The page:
Seriously, I mean "must see." If you do nothing else this week, you should watch the video of Chicago Tonight's telling of the Vivian Maier story. A terrific presentation of one of the absolute best stories in American photography from the decade now ending. Or American and French photography, I should say, since Maier was Franc0-American.
The video was prepared in conjunction with the first American exhibit of Maier's work, which will take place at the Chicago Cultural Center next to Millennium Park in downtown Chicago from January 8th to April 3rd, 2011. Here's the link to the Cultural Center's page about the show.
I have to say I love what I've seen of this woman's photography, and the story of her and her accidental rescuer John Maloof ranks right up there with Berenice Abbott rescuing the work of Eugene Atget. I'm definitely unchaining myself from the leg of the desk and firing up the bus and trundling down to Chicagger for a gander at the show.
Don't miss the video. Heartwarmin' stuff for the holidays.
There's also a nice article by Nora O'Donnell at Chicago Magazine online, from its January 2011 issue.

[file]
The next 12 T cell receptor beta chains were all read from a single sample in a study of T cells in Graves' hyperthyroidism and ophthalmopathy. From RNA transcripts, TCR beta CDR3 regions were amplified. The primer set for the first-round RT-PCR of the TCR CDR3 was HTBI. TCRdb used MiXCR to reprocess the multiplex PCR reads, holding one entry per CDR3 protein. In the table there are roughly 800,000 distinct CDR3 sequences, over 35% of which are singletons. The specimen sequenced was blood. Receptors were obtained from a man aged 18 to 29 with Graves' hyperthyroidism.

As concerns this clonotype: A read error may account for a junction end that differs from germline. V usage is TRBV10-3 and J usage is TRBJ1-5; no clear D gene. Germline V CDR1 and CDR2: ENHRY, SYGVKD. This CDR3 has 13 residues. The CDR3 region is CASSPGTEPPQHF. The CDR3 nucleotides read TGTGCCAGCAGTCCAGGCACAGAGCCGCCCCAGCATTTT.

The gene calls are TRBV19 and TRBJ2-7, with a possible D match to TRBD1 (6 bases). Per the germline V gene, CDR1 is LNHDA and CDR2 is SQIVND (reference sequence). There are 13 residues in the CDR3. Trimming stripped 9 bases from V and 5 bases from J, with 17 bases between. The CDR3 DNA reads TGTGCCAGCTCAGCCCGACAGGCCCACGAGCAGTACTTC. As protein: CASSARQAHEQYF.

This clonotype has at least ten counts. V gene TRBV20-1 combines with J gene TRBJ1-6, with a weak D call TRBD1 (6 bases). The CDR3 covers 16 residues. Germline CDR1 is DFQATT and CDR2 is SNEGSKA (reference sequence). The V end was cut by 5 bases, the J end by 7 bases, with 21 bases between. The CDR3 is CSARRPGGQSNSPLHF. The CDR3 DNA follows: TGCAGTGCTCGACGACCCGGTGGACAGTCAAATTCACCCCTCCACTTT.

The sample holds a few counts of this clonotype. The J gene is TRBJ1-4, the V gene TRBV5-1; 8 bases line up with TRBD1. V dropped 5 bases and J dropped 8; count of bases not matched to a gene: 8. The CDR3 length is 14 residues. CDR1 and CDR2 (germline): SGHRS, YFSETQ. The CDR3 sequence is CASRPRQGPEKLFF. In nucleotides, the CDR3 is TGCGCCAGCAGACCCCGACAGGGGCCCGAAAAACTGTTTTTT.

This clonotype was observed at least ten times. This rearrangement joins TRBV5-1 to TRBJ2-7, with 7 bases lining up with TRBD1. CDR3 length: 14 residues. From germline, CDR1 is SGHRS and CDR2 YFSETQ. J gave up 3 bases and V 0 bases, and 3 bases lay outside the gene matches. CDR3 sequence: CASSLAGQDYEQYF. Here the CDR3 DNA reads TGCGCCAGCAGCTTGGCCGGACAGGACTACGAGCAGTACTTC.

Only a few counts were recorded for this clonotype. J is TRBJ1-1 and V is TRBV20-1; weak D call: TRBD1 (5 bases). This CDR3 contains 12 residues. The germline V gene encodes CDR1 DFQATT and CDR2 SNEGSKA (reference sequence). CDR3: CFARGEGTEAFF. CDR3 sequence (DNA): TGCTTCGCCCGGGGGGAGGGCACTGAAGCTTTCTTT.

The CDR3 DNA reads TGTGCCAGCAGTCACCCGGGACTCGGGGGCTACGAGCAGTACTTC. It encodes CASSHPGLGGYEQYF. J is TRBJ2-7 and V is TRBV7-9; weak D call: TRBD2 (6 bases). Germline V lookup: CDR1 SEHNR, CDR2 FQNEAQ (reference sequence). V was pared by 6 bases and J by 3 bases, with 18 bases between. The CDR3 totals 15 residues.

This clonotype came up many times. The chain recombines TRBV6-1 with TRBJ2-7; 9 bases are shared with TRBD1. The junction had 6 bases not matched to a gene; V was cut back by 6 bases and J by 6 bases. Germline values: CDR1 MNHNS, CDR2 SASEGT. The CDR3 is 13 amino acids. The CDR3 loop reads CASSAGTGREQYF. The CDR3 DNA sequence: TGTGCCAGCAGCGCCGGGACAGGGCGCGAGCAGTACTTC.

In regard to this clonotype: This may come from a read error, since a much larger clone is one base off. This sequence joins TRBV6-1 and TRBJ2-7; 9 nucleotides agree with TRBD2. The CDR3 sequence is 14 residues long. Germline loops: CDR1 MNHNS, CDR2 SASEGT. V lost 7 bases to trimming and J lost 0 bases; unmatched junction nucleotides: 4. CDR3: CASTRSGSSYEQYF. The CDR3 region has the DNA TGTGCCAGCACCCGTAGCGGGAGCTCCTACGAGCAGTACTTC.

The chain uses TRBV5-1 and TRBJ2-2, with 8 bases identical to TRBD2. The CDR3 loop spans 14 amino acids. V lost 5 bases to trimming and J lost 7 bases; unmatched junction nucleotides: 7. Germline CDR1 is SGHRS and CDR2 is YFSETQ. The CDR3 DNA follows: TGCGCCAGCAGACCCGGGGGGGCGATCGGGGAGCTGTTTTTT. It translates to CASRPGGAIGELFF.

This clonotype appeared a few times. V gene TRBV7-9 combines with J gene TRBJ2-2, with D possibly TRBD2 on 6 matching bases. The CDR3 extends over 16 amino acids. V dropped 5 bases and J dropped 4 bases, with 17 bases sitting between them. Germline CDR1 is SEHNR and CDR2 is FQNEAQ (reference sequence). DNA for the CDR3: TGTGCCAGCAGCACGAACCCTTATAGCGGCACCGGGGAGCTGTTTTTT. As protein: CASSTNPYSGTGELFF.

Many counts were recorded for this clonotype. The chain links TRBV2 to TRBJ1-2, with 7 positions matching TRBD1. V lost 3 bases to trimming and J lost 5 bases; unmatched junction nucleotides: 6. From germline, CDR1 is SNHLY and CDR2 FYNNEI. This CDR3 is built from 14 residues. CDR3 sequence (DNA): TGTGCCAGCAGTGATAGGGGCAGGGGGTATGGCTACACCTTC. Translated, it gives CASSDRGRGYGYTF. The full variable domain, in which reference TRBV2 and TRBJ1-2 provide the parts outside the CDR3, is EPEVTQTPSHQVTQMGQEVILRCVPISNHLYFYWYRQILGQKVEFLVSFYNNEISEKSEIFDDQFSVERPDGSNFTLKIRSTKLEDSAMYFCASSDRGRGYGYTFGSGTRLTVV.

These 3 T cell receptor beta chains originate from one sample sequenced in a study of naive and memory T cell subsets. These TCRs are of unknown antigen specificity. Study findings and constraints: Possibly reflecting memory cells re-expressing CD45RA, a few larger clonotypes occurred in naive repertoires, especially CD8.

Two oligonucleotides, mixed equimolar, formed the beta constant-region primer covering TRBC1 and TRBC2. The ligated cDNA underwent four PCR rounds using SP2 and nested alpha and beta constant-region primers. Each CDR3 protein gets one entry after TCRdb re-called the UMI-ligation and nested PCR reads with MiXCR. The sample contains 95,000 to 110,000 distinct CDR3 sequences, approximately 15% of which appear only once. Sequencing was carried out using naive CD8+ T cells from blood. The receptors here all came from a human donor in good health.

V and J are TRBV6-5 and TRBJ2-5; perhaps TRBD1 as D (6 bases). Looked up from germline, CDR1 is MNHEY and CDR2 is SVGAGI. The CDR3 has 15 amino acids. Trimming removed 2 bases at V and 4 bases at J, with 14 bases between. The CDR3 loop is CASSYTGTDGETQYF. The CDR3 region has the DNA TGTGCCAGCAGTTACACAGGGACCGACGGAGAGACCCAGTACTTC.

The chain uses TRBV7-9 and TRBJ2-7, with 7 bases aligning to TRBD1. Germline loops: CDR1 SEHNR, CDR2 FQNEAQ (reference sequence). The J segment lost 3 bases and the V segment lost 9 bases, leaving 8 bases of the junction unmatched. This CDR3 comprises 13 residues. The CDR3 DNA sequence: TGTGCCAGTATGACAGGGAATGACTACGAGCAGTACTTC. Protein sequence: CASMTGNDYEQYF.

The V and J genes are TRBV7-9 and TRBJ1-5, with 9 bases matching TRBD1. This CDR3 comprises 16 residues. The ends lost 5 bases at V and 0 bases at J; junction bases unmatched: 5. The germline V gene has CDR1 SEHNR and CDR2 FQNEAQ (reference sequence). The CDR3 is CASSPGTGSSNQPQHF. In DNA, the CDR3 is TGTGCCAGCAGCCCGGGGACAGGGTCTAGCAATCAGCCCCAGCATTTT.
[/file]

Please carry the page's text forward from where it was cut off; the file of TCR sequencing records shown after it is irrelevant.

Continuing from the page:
(Thanks to Gary Mortensen, Tom Kaszuba, and Peter Turnley)
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Original contents copyright 2010 by Michael C. Johnston and/or the bylined author. All Rights Reserved.
Featured Comment by Christian: "Mike, I don't know how you feel about us linking to other people's blogs in your comments, so if this is un-kosher please feel free to not approve the comment.
"Portland photographer Blake Andrews posted about her pictures on his blog, "B," and in the comments there comprise an interesting (especially to a lay person such as myself) conversation. Mr. Maloof even chimes in some, including talking a little about his experiences curating Ms. Maier's work."
Question from paul logins: "I don't get it. Why do you 'hope those two little white lines in the foreground are two discarded matchsticks'?"
Mike replies: Because it would be what's called a "telling detail." It would mean that the two ladies with the nearly identical legs and nearly identical shoes and nearly identical dresses and nearly identical handbags are puffing on cigarettes together. And probably holding them just the same way.
It helps give the picture a narrative (in that it helps answer the picture's basic question, "why are those two women sitting there?") and helps me imagine some of what the picture doesn't show....